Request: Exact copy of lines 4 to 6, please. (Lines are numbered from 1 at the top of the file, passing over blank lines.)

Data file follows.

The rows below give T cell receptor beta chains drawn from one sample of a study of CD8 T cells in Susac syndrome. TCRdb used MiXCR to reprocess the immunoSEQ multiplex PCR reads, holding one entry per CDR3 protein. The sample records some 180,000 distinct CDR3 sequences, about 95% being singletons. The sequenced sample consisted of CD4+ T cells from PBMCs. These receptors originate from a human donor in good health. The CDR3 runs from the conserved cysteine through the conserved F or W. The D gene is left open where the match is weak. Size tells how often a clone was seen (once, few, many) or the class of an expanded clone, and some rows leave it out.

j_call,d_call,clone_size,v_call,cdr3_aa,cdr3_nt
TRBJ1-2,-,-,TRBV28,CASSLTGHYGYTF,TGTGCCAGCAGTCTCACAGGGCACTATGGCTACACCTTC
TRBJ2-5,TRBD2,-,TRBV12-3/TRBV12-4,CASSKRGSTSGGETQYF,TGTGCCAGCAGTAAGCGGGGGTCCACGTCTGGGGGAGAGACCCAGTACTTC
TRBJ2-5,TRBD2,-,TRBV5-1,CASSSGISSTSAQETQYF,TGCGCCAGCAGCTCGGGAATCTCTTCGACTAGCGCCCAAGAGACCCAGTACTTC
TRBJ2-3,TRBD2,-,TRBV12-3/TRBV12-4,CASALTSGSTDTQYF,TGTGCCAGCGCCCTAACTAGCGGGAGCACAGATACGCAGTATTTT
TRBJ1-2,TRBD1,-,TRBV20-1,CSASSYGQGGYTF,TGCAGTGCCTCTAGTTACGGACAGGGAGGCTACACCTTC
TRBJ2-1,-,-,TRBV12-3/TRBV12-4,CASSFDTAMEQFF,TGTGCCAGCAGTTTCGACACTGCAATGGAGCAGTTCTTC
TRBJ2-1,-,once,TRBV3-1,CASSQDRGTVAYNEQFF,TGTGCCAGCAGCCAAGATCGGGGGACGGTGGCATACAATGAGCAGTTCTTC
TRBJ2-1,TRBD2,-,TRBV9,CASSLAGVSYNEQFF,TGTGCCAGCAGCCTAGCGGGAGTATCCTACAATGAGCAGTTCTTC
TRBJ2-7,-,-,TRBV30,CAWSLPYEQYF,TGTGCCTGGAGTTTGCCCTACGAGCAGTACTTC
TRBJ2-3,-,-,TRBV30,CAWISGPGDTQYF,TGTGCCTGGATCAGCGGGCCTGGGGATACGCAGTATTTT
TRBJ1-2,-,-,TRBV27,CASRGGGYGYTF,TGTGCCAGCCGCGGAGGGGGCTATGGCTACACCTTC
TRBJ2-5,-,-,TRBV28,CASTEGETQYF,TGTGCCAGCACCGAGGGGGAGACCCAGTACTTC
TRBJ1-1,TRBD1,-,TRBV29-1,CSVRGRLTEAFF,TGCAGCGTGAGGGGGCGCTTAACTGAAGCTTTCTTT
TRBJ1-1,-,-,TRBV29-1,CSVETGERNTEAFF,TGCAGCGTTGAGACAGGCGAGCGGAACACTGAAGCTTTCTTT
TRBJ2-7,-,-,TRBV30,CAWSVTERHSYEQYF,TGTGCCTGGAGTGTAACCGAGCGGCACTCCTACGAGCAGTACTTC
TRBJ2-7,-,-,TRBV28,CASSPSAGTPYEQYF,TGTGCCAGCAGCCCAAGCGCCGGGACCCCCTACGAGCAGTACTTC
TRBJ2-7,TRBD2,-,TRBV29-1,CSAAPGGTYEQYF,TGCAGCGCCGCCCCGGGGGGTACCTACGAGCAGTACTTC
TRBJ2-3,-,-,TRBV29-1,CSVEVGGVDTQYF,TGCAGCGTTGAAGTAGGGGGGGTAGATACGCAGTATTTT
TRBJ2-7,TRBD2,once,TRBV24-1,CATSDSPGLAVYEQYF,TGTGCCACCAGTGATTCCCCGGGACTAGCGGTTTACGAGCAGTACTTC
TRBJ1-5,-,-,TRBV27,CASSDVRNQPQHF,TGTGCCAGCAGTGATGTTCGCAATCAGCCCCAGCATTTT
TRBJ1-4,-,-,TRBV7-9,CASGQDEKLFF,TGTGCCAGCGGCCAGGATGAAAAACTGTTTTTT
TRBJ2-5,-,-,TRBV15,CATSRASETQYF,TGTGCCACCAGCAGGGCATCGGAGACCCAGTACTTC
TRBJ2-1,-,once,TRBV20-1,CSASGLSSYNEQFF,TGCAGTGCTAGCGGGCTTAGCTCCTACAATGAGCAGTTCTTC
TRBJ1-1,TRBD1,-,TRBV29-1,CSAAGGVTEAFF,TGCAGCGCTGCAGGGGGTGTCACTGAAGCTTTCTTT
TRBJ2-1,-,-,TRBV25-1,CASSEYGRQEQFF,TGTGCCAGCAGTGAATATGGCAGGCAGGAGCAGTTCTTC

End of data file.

TRBJ2-5,TRBD2,-,TRBV12-3/TRBV12-4,CASSKRGSTSGGETQYF,TGTGCCAGCAGTAAGCGGGGGTCCACGTCTGGGGGAGAGACCCAGTACTTC
TRBJ2-5,TRBD2,-,TRBV5-1,CASSSGISSTSAQETQYF,TGCGCCAGCAGCTCGGGAATCTCTTCGACTAGCGCCCAAGAGACCCAGTACTTC
TRBJ2-3,TRBD2,-,TRBV12-3/TRBV12-4,CASALTSGSTDTQYF,TGTGCCAGCGCCCTAACTAGCGGGAGCACAGATACGCAGTATTTT